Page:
Our Vendors 

Persistence and will power prove to be enough

Wed, Feb 19, 2014

Staff Writer
Aurora Da Rua – Brazil

SALVADOR, Brazil – Nelson Carvalho, 43, is a street vendor for Aurora de Rua. He has struggled with family breakdown, illness and addiction as well as homelessness, but the love of his children and sheer willpower has helped him turn his life around.

Nelson Carvalho

Photo: Aurora Da Rua

My foot was injured. I asked some friends where I could get it dressed, and they told me about the Comunidade da Trinidade. But my injured foot was not my biggest problem. I had already been on the streets for two years. My drug addiction had brought me to this point. I am the father of six children and my two-year condition really affected my relationship with them. Every time I tried to get close to them I ended up causing more problems. My relationship with my family got worse, and I saw leaving to go onto the streets as the only alternative, so I could stop affecting those I loved.

I saw many bad things on the streets but I also met people who, just like me, wanted to change the course of their lives. The fight against drug addiction is cruel. Sometimes it’s like being in a prison. A person needs lots of will power to not go back to it. I relapsed several times on the road to freedom. The relapses mean I had to find new places to live. One of things that troubled me most was being deprived of the company of my children. I only saw them from afar. This feeling was what drove me to make the decision to change my life.

At the Comunidade, I glimpsed the possibility of a new start. I had a different kind of refuge, where I felt respected, and was in the company of people who wanted to see me get well. While I was there I found out about the work of Aurora da Rua. At first, I saw an opportunity to support myself by selling it. I needed money to help my children, to fulfill my fatherly duties in a dignified way. At that point I didn’t feel ready to take on a formal job. I needed to heal my injured soul. I was learning to be patient and wait. Everything happens at the right time.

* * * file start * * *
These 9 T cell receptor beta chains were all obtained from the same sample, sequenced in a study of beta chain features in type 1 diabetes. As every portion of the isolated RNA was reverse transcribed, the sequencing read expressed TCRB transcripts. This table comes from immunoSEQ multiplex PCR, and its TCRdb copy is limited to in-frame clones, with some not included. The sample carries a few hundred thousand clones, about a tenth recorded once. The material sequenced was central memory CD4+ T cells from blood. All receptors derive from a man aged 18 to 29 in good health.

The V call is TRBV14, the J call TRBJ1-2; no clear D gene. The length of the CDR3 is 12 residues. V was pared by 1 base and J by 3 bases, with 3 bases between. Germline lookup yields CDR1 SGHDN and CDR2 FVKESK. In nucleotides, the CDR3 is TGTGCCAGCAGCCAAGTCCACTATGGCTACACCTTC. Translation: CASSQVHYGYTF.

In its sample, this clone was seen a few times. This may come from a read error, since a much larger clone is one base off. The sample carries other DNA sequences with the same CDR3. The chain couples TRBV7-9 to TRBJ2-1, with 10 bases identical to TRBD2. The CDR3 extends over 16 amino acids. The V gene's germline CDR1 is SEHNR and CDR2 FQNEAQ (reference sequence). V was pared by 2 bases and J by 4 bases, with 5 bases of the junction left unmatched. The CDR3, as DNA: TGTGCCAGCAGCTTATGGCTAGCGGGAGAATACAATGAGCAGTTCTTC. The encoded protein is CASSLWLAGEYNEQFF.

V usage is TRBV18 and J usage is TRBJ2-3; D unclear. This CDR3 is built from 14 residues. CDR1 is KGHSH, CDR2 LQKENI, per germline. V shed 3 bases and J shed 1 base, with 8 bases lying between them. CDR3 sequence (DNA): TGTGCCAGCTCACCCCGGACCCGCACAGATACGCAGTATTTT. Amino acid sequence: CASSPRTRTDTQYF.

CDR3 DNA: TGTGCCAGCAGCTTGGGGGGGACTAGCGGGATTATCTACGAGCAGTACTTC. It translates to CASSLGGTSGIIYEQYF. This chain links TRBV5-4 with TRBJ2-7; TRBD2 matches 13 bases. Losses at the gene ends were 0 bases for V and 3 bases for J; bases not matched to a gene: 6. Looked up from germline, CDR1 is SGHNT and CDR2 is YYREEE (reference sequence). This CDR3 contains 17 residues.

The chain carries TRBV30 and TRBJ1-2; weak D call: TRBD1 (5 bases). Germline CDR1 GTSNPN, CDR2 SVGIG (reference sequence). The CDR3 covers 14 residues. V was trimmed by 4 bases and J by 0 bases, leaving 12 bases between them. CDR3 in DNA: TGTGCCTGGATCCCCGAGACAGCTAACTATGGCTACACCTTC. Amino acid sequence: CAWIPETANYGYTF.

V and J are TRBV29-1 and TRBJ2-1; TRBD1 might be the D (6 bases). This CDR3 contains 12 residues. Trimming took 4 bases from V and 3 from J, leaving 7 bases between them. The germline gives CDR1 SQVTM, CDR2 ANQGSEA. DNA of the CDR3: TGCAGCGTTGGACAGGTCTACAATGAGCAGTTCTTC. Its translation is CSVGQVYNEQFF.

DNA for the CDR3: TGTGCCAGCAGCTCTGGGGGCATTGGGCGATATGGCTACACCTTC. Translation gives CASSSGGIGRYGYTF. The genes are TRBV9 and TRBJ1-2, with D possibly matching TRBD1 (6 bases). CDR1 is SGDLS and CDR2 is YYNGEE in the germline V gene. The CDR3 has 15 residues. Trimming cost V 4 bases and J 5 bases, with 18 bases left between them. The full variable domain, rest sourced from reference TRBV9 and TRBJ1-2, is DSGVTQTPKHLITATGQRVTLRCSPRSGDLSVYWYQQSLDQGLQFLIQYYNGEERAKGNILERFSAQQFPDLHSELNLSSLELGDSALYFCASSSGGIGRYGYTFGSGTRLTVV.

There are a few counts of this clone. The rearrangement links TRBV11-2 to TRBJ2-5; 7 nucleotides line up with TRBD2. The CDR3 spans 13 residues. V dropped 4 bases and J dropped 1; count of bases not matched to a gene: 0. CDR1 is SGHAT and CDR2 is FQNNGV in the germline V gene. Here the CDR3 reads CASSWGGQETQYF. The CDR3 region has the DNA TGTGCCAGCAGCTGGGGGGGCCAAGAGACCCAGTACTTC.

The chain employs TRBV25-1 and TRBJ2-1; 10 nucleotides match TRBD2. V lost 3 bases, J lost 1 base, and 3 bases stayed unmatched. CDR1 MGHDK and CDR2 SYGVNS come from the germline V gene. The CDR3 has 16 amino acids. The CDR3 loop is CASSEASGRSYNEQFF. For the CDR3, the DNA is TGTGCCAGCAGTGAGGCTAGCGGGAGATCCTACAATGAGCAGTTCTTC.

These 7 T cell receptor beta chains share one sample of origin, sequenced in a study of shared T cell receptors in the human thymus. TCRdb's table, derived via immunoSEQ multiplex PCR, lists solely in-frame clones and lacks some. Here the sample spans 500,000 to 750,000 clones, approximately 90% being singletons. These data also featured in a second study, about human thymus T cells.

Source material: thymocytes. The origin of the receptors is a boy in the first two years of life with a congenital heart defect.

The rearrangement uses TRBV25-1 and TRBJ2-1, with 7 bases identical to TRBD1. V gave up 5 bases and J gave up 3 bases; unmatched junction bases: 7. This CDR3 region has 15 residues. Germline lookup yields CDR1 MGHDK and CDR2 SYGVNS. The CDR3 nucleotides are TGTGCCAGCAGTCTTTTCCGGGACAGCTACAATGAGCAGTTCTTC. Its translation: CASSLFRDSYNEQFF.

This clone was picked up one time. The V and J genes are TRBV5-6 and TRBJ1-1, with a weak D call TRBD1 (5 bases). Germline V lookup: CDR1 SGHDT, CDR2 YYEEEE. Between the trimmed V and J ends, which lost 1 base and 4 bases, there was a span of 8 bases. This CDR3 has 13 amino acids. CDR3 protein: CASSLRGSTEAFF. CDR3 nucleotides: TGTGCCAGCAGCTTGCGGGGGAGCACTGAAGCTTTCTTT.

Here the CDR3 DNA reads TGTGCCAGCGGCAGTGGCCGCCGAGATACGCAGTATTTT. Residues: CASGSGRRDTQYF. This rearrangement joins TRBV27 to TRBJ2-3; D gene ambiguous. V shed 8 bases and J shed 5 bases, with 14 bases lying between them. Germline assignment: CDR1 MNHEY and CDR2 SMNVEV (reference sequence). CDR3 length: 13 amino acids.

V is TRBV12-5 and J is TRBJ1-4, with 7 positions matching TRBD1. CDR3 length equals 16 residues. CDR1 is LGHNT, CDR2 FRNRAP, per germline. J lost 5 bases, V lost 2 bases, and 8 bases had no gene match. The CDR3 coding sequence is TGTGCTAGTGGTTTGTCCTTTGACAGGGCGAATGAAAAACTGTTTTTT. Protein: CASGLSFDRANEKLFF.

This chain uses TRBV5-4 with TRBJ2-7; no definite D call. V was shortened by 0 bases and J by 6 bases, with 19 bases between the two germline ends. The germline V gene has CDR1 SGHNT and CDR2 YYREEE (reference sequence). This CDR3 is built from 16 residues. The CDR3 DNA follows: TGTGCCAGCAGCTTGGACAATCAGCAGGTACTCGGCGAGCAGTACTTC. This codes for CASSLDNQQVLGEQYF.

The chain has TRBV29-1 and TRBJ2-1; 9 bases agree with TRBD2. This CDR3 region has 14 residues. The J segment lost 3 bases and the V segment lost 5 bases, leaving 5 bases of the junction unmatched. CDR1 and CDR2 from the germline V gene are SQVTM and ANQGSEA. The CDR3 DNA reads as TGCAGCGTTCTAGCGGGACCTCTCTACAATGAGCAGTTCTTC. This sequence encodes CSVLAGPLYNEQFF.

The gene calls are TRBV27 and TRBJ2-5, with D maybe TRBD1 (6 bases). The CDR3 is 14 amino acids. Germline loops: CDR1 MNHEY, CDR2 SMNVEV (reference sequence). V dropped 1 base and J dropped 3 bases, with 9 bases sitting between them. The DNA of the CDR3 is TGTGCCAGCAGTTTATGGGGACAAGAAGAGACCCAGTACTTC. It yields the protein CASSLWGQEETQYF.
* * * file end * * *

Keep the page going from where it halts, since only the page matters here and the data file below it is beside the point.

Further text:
Beyond giving me an income, the newspaper opened other avenues. As well as selling at churches, fairs, events and colleges, I have the opportunity to share my experiences with other people and show them that people on the streets are human like everyone else. Sharing like this reinforces the message Aurora da Rua is sending. In the newspaper, someone living on the streets is portrayed with dignity and humanity. Wherever I go today, I am well received and any time I talk to anyone who is still on the streets, I try to instill this message of hope and faith for better days. Persistence and willpower are enough.

- Translated from Portuguese into English by Ali Walker

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